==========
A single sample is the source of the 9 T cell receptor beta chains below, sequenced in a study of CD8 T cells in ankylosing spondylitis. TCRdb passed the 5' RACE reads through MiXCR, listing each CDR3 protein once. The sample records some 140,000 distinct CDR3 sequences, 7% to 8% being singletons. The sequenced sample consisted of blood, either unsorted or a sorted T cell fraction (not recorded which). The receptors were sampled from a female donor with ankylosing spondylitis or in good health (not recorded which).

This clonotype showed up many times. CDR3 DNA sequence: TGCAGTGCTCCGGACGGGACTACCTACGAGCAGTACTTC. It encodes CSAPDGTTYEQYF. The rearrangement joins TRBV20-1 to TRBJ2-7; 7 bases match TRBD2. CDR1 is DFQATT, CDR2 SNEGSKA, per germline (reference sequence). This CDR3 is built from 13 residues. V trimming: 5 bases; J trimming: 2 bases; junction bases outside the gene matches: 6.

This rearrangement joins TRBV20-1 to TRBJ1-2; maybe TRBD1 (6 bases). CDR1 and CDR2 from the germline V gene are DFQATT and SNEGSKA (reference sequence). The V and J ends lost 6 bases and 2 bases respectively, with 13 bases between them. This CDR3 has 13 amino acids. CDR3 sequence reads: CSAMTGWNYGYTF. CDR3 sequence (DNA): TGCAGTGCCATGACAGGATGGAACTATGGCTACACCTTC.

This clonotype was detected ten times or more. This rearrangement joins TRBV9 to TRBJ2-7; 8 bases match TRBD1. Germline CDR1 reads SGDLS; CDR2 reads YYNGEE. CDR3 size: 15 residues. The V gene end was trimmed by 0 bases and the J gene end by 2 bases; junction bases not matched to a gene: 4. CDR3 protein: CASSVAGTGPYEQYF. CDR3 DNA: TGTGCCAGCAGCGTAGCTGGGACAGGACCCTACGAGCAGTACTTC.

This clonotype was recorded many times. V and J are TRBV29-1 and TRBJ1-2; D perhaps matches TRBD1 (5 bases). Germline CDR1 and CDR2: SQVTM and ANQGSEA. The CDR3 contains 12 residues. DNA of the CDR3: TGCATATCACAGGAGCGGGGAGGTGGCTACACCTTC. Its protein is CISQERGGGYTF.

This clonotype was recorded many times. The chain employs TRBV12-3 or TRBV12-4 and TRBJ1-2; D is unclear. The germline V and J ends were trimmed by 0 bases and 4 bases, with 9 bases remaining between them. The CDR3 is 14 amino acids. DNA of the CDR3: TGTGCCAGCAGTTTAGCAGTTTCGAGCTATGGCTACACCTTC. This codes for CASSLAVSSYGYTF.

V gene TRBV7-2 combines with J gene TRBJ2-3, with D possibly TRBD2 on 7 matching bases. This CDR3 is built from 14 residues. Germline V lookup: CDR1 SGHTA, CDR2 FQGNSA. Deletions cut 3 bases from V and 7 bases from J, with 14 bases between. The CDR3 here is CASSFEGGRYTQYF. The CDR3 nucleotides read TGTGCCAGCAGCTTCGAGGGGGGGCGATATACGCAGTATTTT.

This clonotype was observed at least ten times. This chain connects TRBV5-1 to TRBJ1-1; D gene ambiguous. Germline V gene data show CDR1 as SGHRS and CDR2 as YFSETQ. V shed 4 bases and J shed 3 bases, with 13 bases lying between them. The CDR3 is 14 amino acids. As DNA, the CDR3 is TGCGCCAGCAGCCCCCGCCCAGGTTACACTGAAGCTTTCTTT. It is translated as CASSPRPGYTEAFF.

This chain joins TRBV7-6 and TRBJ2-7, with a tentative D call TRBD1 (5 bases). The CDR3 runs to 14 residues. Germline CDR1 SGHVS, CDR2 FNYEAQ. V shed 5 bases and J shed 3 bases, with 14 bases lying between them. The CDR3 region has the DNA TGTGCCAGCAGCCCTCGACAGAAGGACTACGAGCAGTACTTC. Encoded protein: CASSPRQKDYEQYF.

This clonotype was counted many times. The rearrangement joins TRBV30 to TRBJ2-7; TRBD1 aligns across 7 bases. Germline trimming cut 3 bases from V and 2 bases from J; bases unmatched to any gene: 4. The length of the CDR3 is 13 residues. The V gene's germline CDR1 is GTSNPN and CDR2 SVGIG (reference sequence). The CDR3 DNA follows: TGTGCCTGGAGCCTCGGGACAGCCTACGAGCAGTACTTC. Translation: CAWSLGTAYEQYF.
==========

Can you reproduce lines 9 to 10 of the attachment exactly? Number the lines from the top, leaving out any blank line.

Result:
This chain joins TRBV7-6 and TRBJ2-7, with a tentative D call TRBD1 (5 bases). The CDR3 runs to 14 residues. Germline CDR1 SGHVS, CDR2 FNYEAQ. V shed 5 bases and J shed 3 bases, with 14 bases lying between them. The CDR3 region has the DNA TGTGCCAGCAGCCCTCGACAGAAGGACTACGAGCAGTACTTC. Encoded protein: CASSPRQKDYEQYF.

This clonotype was counted many times. The rearrangement joins TRBV30 to TRBJ2-7; TRBD1 aligns across 7 bases. Germline trimming cut 3 bases from V and 2 bases from J; bases unmatched to any gene: 4. The length of the CDR3 is 13 residues. The V gene's germline CDR1 is GTSNPN and CDR2 SVGIG (reference sequence). The CDR3 DNA follows: TGTGCCTGGAGCCTCGGGACAGCCTACGAGCAGTACTTC. Translation: CAWSLGTAYEQYF.